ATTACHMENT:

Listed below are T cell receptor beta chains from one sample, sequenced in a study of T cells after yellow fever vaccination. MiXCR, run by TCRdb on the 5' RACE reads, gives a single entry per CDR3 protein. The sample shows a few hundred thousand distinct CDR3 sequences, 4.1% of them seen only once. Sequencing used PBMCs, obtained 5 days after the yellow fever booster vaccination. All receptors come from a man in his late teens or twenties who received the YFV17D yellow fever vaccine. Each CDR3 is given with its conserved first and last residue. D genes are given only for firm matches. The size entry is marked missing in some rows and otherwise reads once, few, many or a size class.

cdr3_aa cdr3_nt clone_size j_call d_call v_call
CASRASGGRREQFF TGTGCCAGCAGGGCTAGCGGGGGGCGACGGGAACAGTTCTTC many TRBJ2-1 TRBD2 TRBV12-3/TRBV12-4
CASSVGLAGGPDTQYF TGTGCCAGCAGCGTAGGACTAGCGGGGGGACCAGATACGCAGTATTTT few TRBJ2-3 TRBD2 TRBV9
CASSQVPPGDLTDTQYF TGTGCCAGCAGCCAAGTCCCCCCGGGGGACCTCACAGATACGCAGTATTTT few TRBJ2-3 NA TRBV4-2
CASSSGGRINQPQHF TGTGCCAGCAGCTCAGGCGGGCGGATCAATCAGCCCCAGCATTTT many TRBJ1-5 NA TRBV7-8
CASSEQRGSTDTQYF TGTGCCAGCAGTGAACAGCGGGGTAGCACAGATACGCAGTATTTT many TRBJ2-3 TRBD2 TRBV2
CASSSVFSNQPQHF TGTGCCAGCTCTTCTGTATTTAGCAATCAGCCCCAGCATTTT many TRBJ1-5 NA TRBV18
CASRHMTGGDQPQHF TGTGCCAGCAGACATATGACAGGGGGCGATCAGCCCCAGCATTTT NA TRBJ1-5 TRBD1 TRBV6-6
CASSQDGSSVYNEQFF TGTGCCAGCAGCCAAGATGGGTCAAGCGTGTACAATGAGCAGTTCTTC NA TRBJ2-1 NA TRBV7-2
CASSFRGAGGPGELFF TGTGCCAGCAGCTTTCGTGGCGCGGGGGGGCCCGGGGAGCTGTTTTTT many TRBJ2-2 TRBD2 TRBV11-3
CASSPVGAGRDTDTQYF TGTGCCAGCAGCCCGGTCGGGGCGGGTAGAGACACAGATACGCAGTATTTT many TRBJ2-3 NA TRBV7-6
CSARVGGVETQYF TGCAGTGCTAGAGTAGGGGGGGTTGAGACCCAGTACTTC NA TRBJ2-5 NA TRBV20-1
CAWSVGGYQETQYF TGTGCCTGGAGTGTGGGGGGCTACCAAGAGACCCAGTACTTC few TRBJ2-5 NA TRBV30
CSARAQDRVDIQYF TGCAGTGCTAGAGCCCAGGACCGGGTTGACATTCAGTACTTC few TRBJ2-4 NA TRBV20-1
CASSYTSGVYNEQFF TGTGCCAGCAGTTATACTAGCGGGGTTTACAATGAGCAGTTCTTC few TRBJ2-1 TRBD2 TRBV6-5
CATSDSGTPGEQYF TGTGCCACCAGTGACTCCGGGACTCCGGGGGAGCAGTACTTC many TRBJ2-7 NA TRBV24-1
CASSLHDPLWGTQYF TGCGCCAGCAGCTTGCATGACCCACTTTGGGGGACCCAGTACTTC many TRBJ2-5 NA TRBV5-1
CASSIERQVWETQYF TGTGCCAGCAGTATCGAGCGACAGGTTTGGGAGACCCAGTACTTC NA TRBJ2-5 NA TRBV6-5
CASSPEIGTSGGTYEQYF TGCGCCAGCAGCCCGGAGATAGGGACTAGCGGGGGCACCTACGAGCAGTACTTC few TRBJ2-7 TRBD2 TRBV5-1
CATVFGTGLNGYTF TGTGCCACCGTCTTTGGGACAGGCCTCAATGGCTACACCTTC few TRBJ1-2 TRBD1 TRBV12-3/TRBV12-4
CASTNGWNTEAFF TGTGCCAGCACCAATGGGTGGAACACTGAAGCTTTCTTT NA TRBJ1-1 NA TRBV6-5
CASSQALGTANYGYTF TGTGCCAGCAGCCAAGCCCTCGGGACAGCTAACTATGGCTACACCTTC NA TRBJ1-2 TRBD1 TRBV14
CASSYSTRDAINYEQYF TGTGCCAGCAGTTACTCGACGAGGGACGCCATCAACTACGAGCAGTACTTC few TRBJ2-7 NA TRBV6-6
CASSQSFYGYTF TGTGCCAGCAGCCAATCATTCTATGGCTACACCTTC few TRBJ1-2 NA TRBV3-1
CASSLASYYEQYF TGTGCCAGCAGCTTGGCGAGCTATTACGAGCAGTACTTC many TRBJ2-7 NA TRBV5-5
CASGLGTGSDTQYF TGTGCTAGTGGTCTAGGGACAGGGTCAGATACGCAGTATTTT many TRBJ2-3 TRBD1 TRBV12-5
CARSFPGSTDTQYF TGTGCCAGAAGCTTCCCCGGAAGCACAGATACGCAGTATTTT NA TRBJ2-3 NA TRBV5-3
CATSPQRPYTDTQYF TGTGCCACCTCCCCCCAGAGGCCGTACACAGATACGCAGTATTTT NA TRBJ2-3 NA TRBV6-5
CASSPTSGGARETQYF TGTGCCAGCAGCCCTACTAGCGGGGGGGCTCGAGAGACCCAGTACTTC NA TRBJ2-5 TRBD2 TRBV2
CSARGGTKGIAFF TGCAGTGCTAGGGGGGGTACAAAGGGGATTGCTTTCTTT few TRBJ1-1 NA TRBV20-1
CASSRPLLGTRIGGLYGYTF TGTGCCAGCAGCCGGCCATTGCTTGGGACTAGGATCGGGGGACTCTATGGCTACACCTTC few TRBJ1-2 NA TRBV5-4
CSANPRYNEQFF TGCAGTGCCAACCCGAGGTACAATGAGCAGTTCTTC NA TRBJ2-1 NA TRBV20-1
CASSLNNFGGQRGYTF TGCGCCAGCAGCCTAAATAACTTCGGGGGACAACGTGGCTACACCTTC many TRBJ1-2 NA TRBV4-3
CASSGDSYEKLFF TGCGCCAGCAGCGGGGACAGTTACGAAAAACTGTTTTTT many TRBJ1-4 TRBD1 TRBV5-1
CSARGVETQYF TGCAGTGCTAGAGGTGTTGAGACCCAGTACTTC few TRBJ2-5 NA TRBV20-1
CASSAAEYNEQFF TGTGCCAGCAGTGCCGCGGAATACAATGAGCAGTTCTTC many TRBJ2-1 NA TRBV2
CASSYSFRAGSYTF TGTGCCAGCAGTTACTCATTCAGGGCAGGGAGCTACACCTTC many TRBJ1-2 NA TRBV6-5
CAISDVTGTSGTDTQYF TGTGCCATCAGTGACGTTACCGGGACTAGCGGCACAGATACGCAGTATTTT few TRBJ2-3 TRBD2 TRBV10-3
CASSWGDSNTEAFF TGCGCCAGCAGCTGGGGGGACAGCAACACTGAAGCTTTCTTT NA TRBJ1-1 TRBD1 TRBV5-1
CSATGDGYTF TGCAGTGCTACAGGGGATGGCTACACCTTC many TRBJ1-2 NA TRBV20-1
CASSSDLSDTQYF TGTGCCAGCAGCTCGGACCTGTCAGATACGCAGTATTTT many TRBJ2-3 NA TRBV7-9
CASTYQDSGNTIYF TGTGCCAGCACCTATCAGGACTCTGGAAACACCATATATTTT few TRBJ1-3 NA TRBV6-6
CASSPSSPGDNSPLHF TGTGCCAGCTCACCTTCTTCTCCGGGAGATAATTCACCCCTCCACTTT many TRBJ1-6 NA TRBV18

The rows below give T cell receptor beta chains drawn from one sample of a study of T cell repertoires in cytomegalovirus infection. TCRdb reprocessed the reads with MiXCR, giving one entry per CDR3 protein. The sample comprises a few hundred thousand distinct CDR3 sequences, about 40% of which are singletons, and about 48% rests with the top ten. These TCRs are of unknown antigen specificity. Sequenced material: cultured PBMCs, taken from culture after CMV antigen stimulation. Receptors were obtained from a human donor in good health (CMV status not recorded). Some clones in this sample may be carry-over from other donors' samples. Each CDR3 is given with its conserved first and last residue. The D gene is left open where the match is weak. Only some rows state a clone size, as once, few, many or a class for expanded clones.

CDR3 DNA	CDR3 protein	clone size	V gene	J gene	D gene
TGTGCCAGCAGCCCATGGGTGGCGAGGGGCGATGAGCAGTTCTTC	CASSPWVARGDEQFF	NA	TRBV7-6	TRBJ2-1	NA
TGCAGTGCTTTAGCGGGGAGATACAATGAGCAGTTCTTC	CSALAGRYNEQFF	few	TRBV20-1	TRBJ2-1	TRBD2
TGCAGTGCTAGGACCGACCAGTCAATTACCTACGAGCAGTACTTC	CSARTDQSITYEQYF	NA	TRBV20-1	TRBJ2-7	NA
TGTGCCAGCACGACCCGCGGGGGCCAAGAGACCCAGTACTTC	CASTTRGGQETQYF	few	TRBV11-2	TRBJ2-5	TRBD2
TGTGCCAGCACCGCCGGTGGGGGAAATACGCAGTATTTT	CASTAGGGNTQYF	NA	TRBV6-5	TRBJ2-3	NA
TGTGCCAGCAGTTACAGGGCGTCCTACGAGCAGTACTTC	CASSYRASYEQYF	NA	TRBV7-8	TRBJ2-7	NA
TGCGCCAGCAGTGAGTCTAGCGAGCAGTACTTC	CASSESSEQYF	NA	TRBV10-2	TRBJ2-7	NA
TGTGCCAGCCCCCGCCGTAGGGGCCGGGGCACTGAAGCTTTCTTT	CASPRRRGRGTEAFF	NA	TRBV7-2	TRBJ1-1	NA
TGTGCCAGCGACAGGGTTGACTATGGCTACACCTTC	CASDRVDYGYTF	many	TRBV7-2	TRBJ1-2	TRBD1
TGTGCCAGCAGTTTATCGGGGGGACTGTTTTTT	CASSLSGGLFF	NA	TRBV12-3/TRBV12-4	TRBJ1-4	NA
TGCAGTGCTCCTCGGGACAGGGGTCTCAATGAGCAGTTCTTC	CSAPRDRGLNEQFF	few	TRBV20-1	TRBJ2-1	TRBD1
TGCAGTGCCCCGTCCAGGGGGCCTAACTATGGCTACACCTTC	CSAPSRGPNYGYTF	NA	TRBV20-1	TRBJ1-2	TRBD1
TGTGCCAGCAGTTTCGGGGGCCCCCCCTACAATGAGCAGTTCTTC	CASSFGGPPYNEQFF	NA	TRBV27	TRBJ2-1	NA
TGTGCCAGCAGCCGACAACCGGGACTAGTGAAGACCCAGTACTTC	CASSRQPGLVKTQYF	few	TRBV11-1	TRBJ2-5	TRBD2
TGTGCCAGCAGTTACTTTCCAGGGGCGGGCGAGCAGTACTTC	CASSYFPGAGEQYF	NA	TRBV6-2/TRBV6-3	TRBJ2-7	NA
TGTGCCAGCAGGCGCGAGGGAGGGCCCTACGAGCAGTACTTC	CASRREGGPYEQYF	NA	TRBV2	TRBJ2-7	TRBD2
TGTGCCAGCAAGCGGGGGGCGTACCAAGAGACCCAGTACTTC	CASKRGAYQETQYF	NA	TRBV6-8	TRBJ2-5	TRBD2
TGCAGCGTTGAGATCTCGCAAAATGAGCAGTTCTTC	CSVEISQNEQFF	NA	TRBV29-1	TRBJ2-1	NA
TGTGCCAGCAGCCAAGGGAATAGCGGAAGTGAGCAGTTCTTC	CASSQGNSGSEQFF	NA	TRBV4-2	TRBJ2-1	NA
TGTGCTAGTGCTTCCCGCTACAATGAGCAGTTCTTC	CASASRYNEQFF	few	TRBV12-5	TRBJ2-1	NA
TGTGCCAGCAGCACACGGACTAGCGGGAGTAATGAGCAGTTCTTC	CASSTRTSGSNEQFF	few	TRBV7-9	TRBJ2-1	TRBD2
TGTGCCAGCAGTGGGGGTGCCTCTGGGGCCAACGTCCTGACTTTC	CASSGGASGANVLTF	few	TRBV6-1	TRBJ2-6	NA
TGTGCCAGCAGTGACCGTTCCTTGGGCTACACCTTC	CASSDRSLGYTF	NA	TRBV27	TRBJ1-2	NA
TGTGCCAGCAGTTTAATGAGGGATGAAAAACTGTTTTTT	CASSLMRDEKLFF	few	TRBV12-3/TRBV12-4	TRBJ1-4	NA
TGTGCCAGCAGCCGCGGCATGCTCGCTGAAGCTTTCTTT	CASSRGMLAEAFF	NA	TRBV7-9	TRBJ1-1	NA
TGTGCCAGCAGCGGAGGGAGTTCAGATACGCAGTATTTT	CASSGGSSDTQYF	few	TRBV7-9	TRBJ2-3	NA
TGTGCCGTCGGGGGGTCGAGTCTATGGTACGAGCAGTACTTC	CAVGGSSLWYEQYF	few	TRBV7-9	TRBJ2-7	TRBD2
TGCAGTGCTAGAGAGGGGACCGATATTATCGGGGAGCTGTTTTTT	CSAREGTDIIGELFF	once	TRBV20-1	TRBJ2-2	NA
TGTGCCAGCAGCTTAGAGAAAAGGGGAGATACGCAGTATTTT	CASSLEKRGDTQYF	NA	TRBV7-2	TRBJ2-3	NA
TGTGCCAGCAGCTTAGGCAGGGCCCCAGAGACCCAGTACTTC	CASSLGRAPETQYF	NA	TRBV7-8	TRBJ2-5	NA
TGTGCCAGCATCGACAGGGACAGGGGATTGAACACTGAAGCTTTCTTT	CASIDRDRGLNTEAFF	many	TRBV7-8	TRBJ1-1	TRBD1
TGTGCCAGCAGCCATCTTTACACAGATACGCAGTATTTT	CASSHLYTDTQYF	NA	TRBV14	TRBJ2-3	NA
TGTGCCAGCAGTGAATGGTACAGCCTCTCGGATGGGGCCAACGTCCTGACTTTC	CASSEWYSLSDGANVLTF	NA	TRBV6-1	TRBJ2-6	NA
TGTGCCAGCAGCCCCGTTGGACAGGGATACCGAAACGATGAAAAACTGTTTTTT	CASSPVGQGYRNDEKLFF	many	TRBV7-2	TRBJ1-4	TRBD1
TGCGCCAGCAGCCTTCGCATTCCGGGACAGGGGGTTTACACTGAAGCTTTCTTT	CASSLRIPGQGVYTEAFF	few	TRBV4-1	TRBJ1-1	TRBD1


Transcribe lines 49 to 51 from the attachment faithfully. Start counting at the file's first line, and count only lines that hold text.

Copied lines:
TGCAGTGCTAGGACCGACCAGTCAATTACCTACGAGCAGTACTTC	CSARTDQSITYEQYF	NA	TRBV20-1	TRBJ2-7	NA
TGTGCCAGCACGACCCGCGGGGGCCAAGAGACCCAGTACTTC	CASTTRGGQETQYF	few	TRBV11-2	TRBJ2-5	TRBD2
TGTGCCAGCACCGCCGGTGGGGGAAATACGCAGTATTTT	CASTAGGGNTQYF	NA	TRBV6-5	TRBJ2-3	NA